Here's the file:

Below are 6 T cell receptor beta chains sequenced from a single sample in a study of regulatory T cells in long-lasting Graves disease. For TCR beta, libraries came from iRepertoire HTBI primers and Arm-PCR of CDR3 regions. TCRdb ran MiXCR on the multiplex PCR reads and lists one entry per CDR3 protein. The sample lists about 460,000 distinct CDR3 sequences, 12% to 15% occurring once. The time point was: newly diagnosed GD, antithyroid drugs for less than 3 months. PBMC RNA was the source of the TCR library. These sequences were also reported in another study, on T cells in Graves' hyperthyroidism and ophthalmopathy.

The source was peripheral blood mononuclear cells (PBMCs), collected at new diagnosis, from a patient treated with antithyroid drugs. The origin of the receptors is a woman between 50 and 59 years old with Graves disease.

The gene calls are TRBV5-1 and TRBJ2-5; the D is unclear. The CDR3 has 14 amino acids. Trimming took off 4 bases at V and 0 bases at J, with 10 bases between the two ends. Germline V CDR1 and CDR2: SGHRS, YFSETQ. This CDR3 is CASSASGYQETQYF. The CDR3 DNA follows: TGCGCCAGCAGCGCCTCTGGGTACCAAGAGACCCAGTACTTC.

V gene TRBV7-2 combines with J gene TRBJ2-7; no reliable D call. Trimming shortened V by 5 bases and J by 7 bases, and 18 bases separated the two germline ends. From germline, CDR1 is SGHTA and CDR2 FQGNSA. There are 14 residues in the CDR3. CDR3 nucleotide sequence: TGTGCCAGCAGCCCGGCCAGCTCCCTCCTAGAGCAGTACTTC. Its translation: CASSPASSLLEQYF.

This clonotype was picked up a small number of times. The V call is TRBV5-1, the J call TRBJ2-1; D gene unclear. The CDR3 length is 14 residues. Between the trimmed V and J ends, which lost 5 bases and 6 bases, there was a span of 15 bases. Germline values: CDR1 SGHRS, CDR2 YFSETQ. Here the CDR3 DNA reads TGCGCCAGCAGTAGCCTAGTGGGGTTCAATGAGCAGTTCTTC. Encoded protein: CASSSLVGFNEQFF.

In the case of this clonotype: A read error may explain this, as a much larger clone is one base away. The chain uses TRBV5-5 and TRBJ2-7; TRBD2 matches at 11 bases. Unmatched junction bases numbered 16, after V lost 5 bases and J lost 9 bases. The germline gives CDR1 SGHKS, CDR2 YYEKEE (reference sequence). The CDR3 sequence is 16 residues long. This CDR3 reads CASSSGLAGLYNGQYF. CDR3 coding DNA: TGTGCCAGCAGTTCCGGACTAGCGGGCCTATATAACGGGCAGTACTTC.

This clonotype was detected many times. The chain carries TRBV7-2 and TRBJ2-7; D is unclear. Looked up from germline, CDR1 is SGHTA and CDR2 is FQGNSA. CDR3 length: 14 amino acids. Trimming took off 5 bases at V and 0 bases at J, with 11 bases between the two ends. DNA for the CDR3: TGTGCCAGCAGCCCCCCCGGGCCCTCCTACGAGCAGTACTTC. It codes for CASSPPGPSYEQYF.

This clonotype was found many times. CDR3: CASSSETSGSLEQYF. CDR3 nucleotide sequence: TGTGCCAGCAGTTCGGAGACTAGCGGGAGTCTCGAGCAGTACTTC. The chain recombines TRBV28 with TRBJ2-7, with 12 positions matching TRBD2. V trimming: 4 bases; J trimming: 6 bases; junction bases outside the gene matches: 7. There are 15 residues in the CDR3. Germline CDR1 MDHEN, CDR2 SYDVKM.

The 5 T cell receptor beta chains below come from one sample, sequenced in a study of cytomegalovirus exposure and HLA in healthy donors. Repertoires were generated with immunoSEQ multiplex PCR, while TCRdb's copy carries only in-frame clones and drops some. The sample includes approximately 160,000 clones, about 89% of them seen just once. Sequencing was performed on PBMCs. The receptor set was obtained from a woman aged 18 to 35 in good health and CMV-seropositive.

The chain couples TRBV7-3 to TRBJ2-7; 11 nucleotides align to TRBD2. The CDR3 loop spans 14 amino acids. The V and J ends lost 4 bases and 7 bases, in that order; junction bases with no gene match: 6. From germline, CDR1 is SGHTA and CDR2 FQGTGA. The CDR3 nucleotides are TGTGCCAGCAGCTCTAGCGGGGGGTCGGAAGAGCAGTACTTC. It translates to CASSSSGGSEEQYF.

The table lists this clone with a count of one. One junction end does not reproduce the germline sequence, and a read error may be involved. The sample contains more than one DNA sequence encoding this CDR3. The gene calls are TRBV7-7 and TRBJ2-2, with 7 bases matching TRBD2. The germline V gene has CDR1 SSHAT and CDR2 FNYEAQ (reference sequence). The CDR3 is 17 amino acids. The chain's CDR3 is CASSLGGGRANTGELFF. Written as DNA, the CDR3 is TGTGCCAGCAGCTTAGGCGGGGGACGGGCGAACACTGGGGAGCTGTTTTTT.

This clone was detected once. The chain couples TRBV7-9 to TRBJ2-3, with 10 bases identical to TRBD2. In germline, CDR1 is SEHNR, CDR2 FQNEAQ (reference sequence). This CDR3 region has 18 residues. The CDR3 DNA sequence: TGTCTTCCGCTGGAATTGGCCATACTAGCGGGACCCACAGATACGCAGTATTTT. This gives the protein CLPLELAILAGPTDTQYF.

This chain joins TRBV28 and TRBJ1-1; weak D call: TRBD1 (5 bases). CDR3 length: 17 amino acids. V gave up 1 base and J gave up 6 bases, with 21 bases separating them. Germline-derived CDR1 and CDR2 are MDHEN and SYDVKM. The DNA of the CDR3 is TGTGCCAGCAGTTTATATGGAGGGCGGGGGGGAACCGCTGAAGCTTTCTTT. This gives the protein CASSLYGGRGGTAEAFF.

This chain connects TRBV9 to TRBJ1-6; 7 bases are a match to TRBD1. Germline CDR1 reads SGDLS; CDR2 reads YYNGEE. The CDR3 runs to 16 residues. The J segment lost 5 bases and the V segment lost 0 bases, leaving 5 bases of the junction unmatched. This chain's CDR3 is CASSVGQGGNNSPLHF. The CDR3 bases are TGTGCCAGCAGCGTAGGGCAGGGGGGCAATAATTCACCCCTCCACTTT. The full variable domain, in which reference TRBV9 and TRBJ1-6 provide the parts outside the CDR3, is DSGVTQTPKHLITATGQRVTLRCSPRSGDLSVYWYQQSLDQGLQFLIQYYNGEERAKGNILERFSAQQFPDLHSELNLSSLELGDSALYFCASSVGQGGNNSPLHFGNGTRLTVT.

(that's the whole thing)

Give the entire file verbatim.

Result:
Below are 6 T cell receptor beta chains sequenced from a single sample in a study of regulatory T cells in long-lasting Graves disease. For TCR beta, libraries came from iRepertoire HTBI primers and Arm-PCR of CDR3 regions. TCRdb ran MiXCR on the multiplex PCR reads and lists one entry per CDR3 protein. The sample lists about 460,000 distinct CDR3 sequences, 12% to 15% occurring once. The time point was: newly diagnosed GD, antithyroid drugs for less than 3 months. PBMC RNA was the source of the TCR library. These sequences were also reported in another study, on T cells in Graves' hyperthyroidism and ophthalmopathy.

The source was peripheral blood mononuclear cells (PBMCs), collected at new diagnosis, from a patient treated with antithyroid drugs. The origin of the receptors is a woman between 50 and 59 years old with Graves disease.

The gene calls are TRBV5-1 and TRBJ2-5; the D is unclear. The CDR3 has 14 amino acids. Trimming took off 4 bases at V and 0 bases at J, with 10 bases between the two ends. Germline V CDR1 and CDR2: SGHRS, YFSETQ. This CDR3 is CASSASGYQETQYF. The CDR3 DNA follows: TGCGCCAGCAGCGCCTCTGGGTACCAAGAGACCCAGTACTTC.

V gene TRBV7-2 combines with J gene TRBJ2-7; no reliable D call. Trimming shortened V by 5 bases and J by 7 bases, and 18 bases separated the two germline ends. From germline, CDR1 is SGHTA and CDR2 FQGNSA. There are 14 residues in the CDR3. CDR3 nucleotide sequence: TGTGCCAGCAGCCCGGCCAGCTCCCTCCTAGAGCAGTACTTC. Its translation: CASSPASSLLEQYF.

This clonotype was picked up a small number of times. The V call is TRBV5-1, the J call TRBJ2-1; D gene unclear. The CDR3 length is 14 residues. Between the trimmed V and J ends, which lost 5 bases and 6 bases, there was a span of 15 bases. Germline values: CDR1 SGHRS, CDR2 YFSETQ. Here the CDR3 DNA reads TGCGCCAGCAGTAGCCTAGTGGGGTTCAATGAGCAGTTCTTC. Encoded protein: CASSSLVGFNEQFF.

In the case of this clonotype: A read error may explain this, as a much larger clone is one base away. The chain uses TRBV5-5 and TRBJ2-7; TRBD2 matches at 11 bases. Unmatched junction bases numbered 16, after V lost 5 bases and J lost 9 bases. The germline gives CDR1 SGHKS, CDR2 YYEKEE (reference sequence). The CDR3 sequence is 16 residues long. This CDR3 reads CASSSGLAGLYNGQYF. CDR3 coding DNA: TGTGCCAGCAGTTCCGGACTAGCGGGCCTATATAACGGGCAGTACTTC.

This clonotype was detected many times. The chain carries TRBV7-2 and TRBJ2-7; D is unclear. Looked up from germline, CDR1 is SGHTA and CDR2 is FQGNSA. CDR3 length: 14 amino acids. Trimming took off 5 bases at V and 0 bases at J, with 11 bases between the two ends. DNA for the CDR3: TGTGCCAGCAGCCCCCCCGGGCCCTCCTACGAGCAGTACTTC. It codes for CASSPPGPSYEQYF.

This clonotype was found many times. CDR3: CASSSETSGSLEQYF. CDR3 nucleotide sequence: TGTGCCAGCAGTTCGGAGACTAGCGGGAGTCTCGAGCAGTACTTC. The chain recombines TRBV28 with TRBJ2-7, with 12 positions matching TRBD2. V trimming: 4 bases; J trimming: 6 bases; junction bases outside the gene matches: 7. There are 15 residues in the CDR3. Germline CDR1 MDHEN, CDR2 SYDVKM.

The 5 T cell receptor beta chains below come from one sample, sequenced in a study of cytomegalovirus exposure and HLA in healthy donors. Repertoires were generated with immunoSEQ multiplex PCR, while TCRdb's copy carries only in-frame clones and drops some. The sample includes approximately 160,000 clones, about 89% of them seen just once. Sequencing was performed on PBMCs. The receptor set was obtained from a woman aged 18 to 35 in good health and CMV-seropositive.

The chain couples TRBV7-3 to TRBJ2-7; 11 nucleotides align to TRBD2. The CDR3 loop spans 14 amino acids. The V and J ends lost 4 bases and 7 bases, in that order; junction bases with no gene match: 6. From germline, CDR1 is SGHTA and CDR2 FQGTGA. The CDR3 nucleotides are TGTGCCAGCAGCTCTAGCGGGGGGTCGGAAGAGCAGTACTTC. It translates to CASSSSGGSEEQYF.

The table lists this clone with a count of one. One junction end does not reproduce the germline sequence, and a read error may be involved. The sample contains more than one DNA sequence encoding this CDR3. The gene calls are TRBV7-7 and TRBJ2-2, with 7 bases matching TRBD2. The germline V gene has CDR1 SSHAT and CDR2 FNYEAQ (reference sequence). The CDR3 is 17 amino acids. The chain's CDR3 is CASSLGGGRANTGELFF. Written as DNA, the CDR3 is TGTGCCAGCAGCTTAGGCGGGGGACGGGCGAACACTGGGGAGCTGTTTTTT.

This clone was detected once. The chain couples TRBV7-9 to TRBJ2-3, with 10 bases identical to TRBD2. In germline, CDR1 is SEHNR, CDR2 FQNEAQ (reference sequence). This CDR3 region has 18 residues. The CDR3 DNA sequence: TGTCTTCCGCTGGAATTGGCCATACTAGCGGGACCCACAGATACGCAGTATTTT. This gives the protein CLPLELAILAGPTDTQYF.

This chain joins TRBV28 and TRBJ1-1; weak D call: TRBD1 (5 bases). CDR3 length: 17 amino acids. V gave up 1 base and J gave up 6 bases, with 21 bases separating them. Germline-derived CDR1 and CDR2 are MDHEN and SYDVKM. The DNA of the CDR3 is TGTGCCAGCAGTTTATATGGAGGGCGGGGGGGAACCGCTGAAGCTTTCTTT. This gives the protein CASSLYGGRGGTAEAFF.

This chain connects TRBV9 to TRBJ1-6; 7 bases are a match to TRBD1. Germline CDR1 reads SGDLS; CDR2 reads YYNGEE. The CDR3 runs to 16 residues. The J segment lost 5 bases and the V segment lost 0 bases, leaving 5 bases of the junction unmatched. This chain's CDR3 is CASSVGQGGNNSPLHF. The CDR3 bases are TGTGCCAGCAGCGTAGGGCAGGGGGGCAATAATTCACCCCTCCACTTT. The full variable domain, in which reference TRBV9 and TRBJ1-6 provide the parts outside the CDR3, is DSGVTQTPKHLITATGQRVTLRCSPRSGDLSVYWYQQSLDQGLQFLIQYYNGEERAKGNILERFSAQQFPDLHSELNLSSLELGDSALYFCASSVGQGGNNSPLHFGNGTRLTVT.